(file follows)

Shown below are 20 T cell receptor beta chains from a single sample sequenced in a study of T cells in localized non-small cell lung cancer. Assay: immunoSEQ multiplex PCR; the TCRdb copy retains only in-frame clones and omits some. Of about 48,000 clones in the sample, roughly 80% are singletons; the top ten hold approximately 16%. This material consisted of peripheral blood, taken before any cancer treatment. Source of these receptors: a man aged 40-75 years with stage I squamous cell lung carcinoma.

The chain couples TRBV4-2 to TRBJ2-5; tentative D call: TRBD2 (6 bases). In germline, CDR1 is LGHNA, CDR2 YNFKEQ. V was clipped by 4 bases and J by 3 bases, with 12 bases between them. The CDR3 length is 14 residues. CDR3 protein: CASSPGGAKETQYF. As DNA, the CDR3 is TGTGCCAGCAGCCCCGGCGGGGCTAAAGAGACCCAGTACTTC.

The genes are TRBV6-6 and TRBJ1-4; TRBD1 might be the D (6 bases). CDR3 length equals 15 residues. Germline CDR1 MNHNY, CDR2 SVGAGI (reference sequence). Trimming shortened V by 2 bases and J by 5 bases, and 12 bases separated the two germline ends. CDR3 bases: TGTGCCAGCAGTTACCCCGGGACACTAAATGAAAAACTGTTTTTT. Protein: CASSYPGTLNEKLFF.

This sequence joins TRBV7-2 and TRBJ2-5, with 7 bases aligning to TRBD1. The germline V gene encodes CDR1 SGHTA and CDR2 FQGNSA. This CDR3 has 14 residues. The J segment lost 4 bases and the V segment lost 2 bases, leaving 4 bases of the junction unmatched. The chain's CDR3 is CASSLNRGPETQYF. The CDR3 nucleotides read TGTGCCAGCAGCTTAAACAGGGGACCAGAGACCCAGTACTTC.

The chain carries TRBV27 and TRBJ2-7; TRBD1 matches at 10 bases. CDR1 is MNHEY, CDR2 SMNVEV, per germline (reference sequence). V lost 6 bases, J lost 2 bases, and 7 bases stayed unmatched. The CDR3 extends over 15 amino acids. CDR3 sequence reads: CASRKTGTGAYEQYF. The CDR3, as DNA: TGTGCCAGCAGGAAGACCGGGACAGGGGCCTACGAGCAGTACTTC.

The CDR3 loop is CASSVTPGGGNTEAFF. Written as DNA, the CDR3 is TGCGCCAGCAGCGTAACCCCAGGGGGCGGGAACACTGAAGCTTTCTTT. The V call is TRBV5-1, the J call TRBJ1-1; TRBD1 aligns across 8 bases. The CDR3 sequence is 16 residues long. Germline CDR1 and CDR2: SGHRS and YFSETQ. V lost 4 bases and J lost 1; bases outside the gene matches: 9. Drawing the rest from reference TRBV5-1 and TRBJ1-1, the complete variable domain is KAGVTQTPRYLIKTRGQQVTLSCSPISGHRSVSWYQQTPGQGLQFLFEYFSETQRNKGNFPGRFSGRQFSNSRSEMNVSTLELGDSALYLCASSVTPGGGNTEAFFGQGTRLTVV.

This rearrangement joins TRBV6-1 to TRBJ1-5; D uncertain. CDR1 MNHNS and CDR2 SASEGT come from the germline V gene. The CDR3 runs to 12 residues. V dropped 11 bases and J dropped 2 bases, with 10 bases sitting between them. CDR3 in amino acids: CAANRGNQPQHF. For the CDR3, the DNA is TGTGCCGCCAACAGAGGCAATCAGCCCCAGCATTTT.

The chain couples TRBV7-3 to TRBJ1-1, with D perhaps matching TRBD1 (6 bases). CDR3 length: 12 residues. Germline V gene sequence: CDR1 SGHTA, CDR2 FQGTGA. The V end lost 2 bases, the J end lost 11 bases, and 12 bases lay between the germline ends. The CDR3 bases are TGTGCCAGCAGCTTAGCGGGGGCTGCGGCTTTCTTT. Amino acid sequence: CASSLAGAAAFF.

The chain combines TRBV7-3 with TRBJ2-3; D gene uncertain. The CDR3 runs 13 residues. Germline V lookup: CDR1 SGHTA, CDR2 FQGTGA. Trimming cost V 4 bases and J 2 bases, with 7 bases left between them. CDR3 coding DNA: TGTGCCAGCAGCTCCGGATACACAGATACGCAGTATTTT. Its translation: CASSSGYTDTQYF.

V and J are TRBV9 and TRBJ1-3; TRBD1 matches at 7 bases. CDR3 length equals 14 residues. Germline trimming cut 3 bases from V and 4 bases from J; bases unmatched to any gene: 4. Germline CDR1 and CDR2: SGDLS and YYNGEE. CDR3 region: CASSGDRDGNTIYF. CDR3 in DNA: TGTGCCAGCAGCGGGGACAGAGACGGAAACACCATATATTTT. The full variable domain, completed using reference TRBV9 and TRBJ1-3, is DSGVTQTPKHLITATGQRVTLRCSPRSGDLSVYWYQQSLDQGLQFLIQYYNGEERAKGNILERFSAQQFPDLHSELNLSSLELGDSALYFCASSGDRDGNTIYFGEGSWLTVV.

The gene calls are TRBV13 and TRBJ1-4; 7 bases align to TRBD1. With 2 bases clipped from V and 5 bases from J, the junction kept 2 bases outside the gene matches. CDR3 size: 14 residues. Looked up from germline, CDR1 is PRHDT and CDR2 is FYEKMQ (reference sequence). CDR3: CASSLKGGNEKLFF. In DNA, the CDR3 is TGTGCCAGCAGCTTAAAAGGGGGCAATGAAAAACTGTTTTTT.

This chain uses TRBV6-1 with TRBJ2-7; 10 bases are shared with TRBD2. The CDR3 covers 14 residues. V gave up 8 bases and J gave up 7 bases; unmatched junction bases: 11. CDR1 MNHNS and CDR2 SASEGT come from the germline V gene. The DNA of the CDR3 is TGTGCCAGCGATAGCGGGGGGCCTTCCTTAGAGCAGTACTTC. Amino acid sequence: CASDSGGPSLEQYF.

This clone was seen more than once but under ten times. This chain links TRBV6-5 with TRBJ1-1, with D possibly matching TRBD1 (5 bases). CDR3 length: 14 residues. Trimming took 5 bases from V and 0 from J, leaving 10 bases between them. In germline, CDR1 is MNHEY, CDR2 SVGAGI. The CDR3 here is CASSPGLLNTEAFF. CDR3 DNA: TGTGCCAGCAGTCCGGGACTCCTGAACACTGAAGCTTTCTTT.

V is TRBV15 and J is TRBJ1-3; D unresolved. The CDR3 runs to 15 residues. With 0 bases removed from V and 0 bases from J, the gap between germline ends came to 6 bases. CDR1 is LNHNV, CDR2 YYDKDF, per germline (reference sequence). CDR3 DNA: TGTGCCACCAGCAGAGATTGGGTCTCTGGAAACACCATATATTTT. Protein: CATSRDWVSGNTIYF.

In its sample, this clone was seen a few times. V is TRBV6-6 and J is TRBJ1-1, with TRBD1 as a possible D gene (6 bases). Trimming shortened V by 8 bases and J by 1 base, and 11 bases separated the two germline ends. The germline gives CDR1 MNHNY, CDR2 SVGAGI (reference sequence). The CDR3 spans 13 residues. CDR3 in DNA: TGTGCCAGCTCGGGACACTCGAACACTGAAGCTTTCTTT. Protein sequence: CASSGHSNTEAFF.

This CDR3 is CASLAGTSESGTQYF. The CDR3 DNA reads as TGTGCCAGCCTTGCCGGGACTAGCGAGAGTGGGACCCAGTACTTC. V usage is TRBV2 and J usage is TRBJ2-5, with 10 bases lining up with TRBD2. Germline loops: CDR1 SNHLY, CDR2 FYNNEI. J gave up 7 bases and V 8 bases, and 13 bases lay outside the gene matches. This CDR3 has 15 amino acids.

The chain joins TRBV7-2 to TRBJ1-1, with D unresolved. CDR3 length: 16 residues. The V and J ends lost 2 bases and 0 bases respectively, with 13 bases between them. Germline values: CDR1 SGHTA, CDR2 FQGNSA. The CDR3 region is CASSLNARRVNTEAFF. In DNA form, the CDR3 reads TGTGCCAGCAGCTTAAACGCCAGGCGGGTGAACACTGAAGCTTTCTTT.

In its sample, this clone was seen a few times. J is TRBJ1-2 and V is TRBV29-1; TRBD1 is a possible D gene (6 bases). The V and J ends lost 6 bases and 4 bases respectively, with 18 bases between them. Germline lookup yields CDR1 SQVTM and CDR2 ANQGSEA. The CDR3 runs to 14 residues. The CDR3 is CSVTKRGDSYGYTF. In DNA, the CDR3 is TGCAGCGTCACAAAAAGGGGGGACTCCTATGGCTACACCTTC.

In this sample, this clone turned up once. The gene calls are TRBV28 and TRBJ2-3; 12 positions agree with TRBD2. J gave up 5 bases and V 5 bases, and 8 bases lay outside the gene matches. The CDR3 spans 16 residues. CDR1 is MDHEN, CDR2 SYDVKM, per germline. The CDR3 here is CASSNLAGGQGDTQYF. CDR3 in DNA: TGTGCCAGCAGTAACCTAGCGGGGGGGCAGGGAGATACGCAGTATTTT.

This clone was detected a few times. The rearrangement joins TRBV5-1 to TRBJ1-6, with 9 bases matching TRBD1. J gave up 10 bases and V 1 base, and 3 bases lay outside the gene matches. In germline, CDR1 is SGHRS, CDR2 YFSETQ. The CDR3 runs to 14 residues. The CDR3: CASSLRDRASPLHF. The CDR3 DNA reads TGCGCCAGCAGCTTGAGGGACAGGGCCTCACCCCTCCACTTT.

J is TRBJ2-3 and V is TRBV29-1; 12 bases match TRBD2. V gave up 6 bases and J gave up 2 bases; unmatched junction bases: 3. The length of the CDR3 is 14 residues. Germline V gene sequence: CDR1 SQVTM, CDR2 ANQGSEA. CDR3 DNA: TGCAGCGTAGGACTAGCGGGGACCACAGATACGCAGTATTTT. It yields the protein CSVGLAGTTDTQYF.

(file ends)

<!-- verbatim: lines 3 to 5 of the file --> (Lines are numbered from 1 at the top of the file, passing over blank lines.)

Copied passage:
The genes are TRBV6-6 and TRBJ1-4; TRBD1 might be the D (6 bases). CDR3 length equals 15 residues. Germline CDR1 MNHNY, CDR2 SVGAGI (reference sequence). Trimming shortened V by 2 bases and J by 5 bases, and 12 bases separated the two germline ends. CDR3 bases: TGTGCCAGCAGTTACCCCGGGACACTAAATGAAAAACTGTTTTTT. Protein: CASSYPGTLNEKLFF.

This sequence joins TRBV7-2 and TRBJ2-5, with 7 bases aligning to TRBD1. The germline V gene encodes CDR1 SGHTA and CDR2 FQGNSA. This CDR3 has 14 residues. The J segment lost 4 bases and the V segment lost 2 bases, leaving 4 bases of the junction unmatched. The chain's CDR3 is CASSLNRGPETQYF. The CDR3 nucleotides read TGTGCCAGCAGCTTAAACAGGGGACCAGAGACCCAGTACTTC.

The chain carries TRBV27 and TRBJ2-7; TRBD1 matches at 10 bases. CDR1 is MNHEY, CDR2 SMNVEV, per germline (reference sequence). V lost 6 bases, J lost 2 bases, and 7 bases stayed unmatched. The CDR3 extends over 15 amino acids. CDR3 sequence reads: CASRKTGTGAYEQYF. The CDR3, as DNA: TGTGCCAGCAGGAAGACCGGGACAGGGGCCTACGAGCAGTACTTC.